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David Shukman

It’s one of the greatest honours in the scientific world: the Newcomb Cleveland Prize of the American Association for the Advancement of Science.


And it’s just been awarded to a remarkable team including Indigenous Lakota leaders, many traditional knowledge keepers and western experts in genomics and archaeology.

Ludovic Lakota Prize.jpg

Ludovic Orlando, a principal investigator of the Horsepower project, is among the winners.


Their research revealed the astonishing history of the horse in North America, combining the latest genetic techniques with oral traditions and traditional knowledge.


The investigation overturned the standard Western narrative.

Prof. Ludovic Orlando and Dr. Yvette Running Horse discuss image of the Blacks Fork horse’s healed fracture.

© Northern Vision Productions.

It showed that Indigenous peoples developed a very deep bond with horses at least one century earlier than scientists had previously acknowledged.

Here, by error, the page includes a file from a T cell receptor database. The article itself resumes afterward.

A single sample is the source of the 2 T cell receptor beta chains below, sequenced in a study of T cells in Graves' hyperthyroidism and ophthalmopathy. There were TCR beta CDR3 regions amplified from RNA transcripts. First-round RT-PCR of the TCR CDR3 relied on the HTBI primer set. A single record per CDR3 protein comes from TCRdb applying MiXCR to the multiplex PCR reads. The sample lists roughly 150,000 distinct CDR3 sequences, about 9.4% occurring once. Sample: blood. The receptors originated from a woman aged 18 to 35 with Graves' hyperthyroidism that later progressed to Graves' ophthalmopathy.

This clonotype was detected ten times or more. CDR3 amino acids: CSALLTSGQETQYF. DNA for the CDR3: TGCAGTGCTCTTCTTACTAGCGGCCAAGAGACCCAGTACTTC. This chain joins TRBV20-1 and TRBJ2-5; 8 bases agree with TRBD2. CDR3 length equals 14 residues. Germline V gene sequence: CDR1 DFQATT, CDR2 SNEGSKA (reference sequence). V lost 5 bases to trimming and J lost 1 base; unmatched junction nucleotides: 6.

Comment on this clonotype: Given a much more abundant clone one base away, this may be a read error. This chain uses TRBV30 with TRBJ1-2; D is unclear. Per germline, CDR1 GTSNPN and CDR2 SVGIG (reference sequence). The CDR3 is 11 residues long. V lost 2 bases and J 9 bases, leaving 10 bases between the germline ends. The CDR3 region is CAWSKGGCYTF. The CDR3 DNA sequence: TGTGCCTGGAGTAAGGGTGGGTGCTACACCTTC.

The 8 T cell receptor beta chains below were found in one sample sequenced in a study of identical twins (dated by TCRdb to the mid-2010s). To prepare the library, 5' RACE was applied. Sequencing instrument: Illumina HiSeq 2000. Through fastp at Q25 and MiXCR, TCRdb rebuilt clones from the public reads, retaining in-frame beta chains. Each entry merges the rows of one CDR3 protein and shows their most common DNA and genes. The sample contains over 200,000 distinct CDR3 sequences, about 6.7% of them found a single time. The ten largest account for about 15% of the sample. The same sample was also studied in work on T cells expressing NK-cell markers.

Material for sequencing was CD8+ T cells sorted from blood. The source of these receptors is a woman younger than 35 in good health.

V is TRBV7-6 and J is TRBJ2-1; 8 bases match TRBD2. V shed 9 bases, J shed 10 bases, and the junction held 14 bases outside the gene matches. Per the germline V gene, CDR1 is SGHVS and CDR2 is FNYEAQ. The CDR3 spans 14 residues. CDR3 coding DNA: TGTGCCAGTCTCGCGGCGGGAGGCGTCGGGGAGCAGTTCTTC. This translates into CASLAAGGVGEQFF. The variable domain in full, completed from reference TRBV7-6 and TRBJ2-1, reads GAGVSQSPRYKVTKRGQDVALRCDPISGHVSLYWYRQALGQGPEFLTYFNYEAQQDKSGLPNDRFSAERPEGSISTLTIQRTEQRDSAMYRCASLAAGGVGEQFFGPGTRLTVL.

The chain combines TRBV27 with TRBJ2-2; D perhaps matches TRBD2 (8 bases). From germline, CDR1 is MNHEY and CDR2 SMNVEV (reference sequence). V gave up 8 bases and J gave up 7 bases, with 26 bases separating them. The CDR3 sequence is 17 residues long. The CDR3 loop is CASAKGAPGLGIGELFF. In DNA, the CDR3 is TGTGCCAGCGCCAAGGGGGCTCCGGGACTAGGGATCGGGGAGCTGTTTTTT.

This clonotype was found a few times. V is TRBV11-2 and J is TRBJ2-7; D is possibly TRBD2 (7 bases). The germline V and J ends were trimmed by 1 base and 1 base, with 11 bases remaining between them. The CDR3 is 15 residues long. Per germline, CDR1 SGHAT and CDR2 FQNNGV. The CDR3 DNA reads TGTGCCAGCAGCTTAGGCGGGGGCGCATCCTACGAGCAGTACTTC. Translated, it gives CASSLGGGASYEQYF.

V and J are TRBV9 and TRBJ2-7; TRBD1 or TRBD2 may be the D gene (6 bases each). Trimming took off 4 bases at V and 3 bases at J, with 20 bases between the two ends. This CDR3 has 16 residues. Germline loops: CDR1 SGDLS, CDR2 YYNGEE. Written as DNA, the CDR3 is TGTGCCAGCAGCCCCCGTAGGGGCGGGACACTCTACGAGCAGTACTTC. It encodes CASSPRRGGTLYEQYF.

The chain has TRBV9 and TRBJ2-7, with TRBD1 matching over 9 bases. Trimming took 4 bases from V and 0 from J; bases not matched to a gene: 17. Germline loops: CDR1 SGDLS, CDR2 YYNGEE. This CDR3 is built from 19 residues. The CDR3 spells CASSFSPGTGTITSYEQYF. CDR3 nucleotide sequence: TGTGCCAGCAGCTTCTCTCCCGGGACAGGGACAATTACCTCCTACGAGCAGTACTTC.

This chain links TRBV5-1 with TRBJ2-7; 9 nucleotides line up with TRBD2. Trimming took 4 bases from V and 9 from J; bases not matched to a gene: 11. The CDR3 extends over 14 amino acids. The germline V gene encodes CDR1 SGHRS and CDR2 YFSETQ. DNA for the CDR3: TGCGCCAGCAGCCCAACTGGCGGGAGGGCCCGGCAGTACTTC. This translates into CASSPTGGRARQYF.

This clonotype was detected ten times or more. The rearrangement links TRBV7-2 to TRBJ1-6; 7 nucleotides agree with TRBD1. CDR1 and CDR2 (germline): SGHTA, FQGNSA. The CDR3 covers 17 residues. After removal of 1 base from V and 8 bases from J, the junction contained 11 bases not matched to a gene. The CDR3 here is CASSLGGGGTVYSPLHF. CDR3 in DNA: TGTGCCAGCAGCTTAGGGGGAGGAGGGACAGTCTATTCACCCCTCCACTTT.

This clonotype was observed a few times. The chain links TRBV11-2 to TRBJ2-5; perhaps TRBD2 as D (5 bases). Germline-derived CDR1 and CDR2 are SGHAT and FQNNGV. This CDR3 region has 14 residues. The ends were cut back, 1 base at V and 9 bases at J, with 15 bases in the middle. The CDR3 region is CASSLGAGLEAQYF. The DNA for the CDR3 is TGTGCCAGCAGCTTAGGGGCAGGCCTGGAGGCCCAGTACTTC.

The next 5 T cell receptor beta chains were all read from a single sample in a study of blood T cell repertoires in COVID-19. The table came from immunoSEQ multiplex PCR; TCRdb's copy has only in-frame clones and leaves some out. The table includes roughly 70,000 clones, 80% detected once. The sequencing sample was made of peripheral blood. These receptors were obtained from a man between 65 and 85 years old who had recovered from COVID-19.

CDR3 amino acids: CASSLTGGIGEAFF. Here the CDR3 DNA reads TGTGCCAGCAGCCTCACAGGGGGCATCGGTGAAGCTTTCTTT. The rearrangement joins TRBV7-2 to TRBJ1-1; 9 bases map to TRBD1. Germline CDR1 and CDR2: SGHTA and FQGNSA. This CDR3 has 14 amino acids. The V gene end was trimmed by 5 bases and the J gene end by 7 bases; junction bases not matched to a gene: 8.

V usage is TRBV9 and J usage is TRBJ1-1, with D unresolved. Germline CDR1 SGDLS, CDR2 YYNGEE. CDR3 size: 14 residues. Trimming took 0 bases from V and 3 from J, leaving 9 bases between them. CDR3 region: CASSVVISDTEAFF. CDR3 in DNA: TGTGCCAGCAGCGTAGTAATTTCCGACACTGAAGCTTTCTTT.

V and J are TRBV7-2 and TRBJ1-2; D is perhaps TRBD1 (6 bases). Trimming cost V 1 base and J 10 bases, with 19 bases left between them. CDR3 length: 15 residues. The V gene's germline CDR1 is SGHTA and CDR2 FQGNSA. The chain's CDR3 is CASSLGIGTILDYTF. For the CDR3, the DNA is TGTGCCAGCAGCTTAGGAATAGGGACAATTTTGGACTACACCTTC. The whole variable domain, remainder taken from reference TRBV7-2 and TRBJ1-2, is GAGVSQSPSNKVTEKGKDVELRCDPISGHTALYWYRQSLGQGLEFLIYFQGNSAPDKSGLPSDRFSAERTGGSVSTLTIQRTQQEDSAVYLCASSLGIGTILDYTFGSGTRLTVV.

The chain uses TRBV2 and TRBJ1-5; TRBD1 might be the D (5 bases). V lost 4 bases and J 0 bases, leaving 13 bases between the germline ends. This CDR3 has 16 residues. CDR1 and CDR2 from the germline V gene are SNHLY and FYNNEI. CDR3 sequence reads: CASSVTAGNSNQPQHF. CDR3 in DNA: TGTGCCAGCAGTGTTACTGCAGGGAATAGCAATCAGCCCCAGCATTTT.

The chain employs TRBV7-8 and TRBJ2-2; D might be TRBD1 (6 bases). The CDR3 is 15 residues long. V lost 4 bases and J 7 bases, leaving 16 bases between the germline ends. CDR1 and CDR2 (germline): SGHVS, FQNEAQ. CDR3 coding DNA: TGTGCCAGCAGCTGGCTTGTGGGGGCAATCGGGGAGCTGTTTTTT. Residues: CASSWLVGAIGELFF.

“I was convinced, as a Western scientist, that the history of the horse in the Americas was known and really, truly grounded,” Ludovic said in an interview with the AAAS.


But the partnership with the Lakota opened up a far more holistic view.

“Our paper is really considering ancient DNA just as one of many dimensions,” he said. “It shows what we miss if we just stick to the Western science model.


“This award first and foremost goes to horses for their capacity to help us navigate between different worlds and reconnect them.”

Ludo prize pic.png

Wendell Yellow Bull, one of the study’s co-authors, told the Lakota Times:


“It is important for our children, our community members and the world to know that other cultures did not ‘discover’ us, our horses, or our lands.


“We showed it to them then, and we are teaching them now.”


Of 12,000 scientific articles submitted to the journal Science every year, only 700 are published. And only one of those wins the prize.

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